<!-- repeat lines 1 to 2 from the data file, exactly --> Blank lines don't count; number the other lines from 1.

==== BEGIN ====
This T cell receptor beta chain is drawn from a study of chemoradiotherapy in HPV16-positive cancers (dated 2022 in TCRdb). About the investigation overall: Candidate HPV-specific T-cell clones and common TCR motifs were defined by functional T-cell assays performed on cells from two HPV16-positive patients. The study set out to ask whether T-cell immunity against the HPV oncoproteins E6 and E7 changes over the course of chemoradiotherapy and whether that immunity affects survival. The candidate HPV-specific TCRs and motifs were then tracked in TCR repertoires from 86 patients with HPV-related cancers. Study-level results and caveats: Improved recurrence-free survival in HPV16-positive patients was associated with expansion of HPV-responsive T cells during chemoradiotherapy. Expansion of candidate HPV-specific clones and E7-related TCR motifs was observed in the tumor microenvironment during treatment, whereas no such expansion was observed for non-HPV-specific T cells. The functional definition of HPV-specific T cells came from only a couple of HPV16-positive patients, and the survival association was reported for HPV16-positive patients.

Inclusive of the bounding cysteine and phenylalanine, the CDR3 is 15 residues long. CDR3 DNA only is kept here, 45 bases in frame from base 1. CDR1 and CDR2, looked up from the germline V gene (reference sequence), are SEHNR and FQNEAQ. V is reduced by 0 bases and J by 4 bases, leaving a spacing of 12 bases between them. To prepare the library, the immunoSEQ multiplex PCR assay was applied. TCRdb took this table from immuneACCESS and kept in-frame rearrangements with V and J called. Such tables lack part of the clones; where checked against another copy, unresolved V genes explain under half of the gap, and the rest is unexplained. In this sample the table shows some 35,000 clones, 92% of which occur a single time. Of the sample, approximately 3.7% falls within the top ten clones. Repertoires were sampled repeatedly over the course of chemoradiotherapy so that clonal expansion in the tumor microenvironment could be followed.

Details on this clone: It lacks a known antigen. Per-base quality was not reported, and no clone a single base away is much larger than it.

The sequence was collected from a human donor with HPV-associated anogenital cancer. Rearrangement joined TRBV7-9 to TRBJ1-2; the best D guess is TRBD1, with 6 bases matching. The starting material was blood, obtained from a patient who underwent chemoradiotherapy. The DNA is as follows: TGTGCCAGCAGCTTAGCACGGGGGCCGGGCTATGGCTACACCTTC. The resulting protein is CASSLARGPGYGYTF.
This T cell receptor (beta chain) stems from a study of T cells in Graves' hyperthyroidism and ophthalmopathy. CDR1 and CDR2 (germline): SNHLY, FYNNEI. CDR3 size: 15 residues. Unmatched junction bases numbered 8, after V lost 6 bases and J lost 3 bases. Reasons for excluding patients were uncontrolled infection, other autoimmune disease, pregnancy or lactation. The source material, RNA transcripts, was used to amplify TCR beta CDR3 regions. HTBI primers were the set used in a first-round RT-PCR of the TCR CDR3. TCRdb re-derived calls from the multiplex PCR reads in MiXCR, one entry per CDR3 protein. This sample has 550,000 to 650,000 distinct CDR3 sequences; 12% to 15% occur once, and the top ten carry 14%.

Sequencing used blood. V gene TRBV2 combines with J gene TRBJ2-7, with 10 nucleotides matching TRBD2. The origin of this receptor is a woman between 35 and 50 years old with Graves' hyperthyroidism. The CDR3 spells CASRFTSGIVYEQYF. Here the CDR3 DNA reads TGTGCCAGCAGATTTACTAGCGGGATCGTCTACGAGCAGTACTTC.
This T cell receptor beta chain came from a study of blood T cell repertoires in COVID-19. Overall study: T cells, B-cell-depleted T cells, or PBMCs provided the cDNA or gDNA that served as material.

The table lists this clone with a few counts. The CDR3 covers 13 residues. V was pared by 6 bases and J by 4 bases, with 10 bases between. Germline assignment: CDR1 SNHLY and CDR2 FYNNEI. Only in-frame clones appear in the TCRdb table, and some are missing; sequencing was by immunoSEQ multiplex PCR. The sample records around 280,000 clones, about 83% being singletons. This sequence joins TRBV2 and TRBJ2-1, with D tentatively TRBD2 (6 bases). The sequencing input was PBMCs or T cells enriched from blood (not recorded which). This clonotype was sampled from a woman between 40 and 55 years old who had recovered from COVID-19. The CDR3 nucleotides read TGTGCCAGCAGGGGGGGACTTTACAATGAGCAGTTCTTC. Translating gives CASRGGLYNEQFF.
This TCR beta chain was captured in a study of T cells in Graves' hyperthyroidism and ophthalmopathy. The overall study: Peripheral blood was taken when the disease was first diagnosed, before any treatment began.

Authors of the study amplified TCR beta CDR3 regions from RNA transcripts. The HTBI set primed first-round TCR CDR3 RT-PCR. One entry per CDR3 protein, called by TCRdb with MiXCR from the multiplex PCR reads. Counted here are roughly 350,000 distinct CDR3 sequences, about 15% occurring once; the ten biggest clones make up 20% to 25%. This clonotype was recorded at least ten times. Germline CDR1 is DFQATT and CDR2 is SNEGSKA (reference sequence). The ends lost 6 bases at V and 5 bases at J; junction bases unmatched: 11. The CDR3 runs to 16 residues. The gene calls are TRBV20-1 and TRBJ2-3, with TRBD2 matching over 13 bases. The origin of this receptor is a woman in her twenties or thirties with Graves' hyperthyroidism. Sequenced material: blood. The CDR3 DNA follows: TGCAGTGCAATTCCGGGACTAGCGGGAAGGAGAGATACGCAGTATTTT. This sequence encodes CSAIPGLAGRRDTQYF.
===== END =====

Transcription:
This T cell receptor beta chain is drawn from a study of chemoradiotherapy in HPV16-positive cancers (dated 2022 in TCRdb). About the investigation overall: Candidate HPV-specific T-cell clones and common TCR motifs were defined by functional T-cell assays performed on cells from two HPV16-positive patients. The study set out to ask whether T-cell immunity against the HPV oncoproteins E6 and E7 changes over the course of chemoradiotherapy and whether that immunity affects survival. The candidate HPV-specific TCRs and motifs were then tracked in TCR repertoires from 86 patients with HPV-related cancers. Study-level results and caveats: Improved recurrence-free survival in HPV16-positive patients was associated with expansion of HPV-responsive T cells during chemoradiotherapy. Expansion of candidate HPV-specific clones and E7-related TCR motifs was observed in the tumor microenvironment during treatment, whereas no such expansion was observed for non-HPV-specific T cells. The functional definition of HPV-specific T cells came from only a couple of HPV16-positive patients, and the survival association was reported for HPV16-positive patients.

Inclusive of the bounding cysteine and phenylalanine, the CDR3 is 15 residues long. CDR3 DNA only is kept here, 45 bases in frame from base 1. CDR1 and CDR2, looked up from the germline V gene (reference sequence), are SEHNR and FQNEAQ. V is reduced by 0 bases and J by 4 bases, leaving a spacing of 12 bases between them. To prepare the library, the immunoSEQ multiplex PCR assay was applied. TCRdb took this table from immuneACCESS and kept in-frame rearrangements with V and J called. Such tables lack part of the clones; where checked against another copy, unresolved V genes explain under half of the gap, and the rest is unexplained. In this sample the table shows some 35,000 clones, 92% of which occur a single time. Of the sample, approximately 3.7% falls within the top ten clones. Repertoires were sampled repeatedly over the course of chemoradiotherapy so that clonal expansion in the tumor microenvironment could be followed.